Ichneumon (medieval zoology)

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Egyptian mongoose, believed to be the ichneumon of medieval accounts.

In medieval literature, the ichneumon or echinemon was the enemy of the dragon.[1] When it sees a dragon, the ichneumon covers itself with mud, and closing its nostrils with its tail, attacks and kills the dragon. The ichneumon was also considered by some to be the enemy of the crocodile and the asp, and attack them in the same way. The name was used for the "pharaoh's rat", mongoose, or Egyptian mongoose, which attacks snakes; it can also mean "otter".


Ichneumon (ἰχνεύμων) means "tracker" in Greek. Cockatrice, a name for another mythical beast, derives from calcatrix, a Latin translation of this. The Ichneumon was one of the few who can look at a cockatrice without turning to stone.


  1. ^ Patricia Cox Miller (2001). The Poetry of Thought in Late Antiquity: Essays in Imagination and Religion. Ashgate. ISBN 978-0-7546-1488-3.


  • Pliny the Elder [1st century CE] (Natural History, Book 8, 88): "The ichneumon is known for its willingness to fight to the death with the snake. To do this, it first covers itself with several coats of mud, drying each coat in the sun to form a kind of armor. When ready it attacks, turning away from the blows it receives until it sees an opportunity, then with its head held sideways it goes for its enemy's throat. The ichneumon also attacks the crocodile in a similar manner."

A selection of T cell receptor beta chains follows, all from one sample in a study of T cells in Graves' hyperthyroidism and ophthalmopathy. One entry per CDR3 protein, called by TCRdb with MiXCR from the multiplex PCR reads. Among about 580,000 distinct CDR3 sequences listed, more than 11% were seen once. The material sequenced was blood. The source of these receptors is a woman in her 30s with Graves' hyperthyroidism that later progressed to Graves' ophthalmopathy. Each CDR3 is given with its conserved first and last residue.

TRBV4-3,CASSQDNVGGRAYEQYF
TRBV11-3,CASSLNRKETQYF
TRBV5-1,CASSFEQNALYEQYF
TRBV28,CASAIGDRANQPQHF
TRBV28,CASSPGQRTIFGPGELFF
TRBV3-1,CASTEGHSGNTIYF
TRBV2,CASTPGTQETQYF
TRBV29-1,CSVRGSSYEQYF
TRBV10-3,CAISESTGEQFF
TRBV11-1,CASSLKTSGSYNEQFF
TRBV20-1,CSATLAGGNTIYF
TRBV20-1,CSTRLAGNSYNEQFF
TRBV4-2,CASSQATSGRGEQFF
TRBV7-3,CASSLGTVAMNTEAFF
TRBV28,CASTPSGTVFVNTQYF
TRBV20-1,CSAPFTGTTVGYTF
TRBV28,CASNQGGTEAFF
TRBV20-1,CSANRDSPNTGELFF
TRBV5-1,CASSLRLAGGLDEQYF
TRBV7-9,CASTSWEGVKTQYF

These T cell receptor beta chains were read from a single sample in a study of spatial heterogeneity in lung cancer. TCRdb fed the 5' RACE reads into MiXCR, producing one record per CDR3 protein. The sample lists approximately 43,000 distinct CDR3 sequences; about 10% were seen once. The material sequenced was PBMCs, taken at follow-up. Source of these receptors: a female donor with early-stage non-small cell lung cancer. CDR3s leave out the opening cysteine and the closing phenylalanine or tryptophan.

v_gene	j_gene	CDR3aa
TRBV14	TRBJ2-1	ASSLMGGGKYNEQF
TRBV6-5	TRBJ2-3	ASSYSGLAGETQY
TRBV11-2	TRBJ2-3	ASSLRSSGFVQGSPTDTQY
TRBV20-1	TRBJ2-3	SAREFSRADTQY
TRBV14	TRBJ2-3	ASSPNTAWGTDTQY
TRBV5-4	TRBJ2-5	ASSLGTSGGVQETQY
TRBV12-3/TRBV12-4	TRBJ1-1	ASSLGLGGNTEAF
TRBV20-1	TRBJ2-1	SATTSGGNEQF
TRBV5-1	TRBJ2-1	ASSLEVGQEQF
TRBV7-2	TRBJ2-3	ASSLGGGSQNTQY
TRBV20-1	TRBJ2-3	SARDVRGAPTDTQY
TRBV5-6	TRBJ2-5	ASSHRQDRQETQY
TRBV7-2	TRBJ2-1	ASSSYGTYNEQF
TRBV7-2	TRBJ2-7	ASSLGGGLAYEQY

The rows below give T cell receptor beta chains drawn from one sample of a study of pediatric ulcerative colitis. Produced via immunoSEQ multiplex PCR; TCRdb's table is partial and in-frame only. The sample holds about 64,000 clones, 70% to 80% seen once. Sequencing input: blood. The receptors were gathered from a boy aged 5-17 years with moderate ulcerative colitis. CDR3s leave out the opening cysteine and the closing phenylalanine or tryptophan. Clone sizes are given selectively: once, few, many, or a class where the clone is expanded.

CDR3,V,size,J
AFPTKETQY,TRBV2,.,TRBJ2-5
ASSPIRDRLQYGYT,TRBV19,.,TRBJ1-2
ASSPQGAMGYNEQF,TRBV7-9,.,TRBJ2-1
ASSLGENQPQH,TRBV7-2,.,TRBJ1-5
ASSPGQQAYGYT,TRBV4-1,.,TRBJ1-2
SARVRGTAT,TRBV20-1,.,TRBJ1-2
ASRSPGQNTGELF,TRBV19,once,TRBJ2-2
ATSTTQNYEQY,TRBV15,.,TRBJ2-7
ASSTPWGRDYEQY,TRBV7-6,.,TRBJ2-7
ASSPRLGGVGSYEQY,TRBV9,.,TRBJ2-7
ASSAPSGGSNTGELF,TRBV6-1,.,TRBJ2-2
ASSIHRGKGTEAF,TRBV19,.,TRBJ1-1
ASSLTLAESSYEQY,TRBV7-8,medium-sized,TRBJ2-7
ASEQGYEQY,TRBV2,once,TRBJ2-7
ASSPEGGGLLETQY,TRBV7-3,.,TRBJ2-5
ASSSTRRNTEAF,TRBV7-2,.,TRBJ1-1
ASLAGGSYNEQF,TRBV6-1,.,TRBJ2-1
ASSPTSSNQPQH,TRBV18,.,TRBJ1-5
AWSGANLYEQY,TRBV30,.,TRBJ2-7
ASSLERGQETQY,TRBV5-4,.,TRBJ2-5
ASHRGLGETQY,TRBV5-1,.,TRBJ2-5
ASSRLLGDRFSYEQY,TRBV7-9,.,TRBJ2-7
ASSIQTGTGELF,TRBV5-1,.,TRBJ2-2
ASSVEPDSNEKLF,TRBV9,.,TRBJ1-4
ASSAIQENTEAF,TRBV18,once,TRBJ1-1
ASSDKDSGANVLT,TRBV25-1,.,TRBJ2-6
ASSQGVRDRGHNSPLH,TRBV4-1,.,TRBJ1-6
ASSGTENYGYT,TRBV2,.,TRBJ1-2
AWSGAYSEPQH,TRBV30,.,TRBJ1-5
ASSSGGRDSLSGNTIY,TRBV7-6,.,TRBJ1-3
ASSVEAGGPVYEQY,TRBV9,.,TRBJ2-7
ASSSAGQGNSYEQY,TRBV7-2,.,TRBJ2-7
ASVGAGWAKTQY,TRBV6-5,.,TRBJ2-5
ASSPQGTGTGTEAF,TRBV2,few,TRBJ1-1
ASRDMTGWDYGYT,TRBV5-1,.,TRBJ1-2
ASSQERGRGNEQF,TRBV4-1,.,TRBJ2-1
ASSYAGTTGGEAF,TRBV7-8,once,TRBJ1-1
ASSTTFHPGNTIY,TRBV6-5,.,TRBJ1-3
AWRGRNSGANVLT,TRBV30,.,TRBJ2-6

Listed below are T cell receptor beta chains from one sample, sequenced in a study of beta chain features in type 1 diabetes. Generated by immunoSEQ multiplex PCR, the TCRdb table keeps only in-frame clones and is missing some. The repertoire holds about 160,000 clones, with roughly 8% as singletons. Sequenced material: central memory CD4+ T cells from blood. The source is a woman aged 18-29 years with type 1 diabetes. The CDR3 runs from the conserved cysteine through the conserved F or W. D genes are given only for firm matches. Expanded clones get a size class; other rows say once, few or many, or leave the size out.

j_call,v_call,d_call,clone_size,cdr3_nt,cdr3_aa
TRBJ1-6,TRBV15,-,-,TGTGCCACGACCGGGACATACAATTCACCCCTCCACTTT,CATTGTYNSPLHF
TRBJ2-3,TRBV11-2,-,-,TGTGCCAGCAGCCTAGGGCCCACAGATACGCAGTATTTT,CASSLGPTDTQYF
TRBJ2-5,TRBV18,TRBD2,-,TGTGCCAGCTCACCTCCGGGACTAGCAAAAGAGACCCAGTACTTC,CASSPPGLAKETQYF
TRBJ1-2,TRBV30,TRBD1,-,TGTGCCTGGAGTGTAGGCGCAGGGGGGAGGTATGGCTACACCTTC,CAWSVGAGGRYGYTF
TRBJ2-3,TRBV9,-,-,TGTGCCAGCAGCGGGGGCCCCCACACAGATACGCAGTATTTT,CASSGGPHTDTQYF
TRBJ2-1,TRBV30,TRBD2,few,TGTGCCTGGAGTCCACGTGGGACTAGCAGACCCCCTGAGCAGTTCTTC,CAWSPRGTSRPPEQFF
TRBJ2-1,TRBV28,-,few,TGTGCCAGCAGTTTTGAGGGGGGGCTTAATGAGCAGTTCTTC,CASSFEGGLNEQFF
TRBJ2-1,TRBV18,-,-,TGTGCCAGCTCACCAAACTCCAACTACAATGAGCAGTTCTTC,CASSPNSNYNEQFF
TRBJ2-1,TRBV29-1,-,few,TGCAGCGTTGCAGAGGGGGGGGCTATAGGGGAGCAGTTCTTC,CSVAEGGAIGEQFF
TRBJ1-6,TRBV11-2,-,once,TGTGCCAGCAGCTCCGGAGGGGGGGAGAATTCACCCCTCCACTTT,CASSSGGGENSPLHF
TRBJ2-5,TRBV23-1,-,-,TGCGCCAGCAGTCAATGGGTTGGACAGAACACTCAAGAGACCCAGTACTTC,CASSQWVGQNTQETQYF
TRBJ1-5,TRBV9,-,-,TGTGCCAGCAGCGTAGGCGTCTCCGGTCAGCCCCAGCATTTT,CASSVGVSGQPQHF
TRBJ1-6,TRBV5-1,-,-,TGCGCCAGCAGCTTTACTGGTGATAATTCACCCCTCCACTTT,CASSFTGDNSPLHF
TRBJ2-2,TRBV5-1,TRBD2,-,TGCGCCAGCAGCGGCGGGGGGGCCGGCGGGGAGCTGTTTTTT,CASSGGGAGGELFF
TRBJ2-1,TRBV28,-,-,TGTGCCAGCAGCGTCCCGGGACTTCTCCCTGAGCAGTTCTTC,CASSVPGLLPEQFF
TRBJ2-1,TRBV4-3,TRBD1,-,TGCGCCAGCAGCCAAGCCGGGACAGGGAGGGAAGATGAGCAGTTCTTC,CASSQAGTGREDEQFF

• Isidore of Seville [7th century CE] (Etymologies, Book 12, 2:37): "That which is produced from the smell of this beast is both healthful and poisonous in food."
  • Leonardo da Vinci [16th century CE] (The Notebooks of Leonardo da Vinci edited by Jean Paul Richter): "This animal is the mortal enemy of the asp. It is a native of Egypt and when it sees an asp near its place, it runs at once to the bed or mud of the Nile and with this makes itself muddy all over, then it dries itself in the sun, smears itself again with mud, and thus, drying one after the other, it makes itself three or four coatings like a coat of mail. Then it attacks the asp, and fights well with him, so that, taking its time it catches him in the throat and destroys him."
  • Nemesianus, in the proem to the Cynegetica (a poem about hunting), refers to hunting the Ichneumon on river banks among rushes (line 54). The poem is fragmentary and any longer passage describing such hunt has been lost.

In 18th-century English poet Christopher Smart's "Jubilate Agno", the poet praises his cat, Jeoffry, "For he killed the Ichneumon-rat very pernicious by land."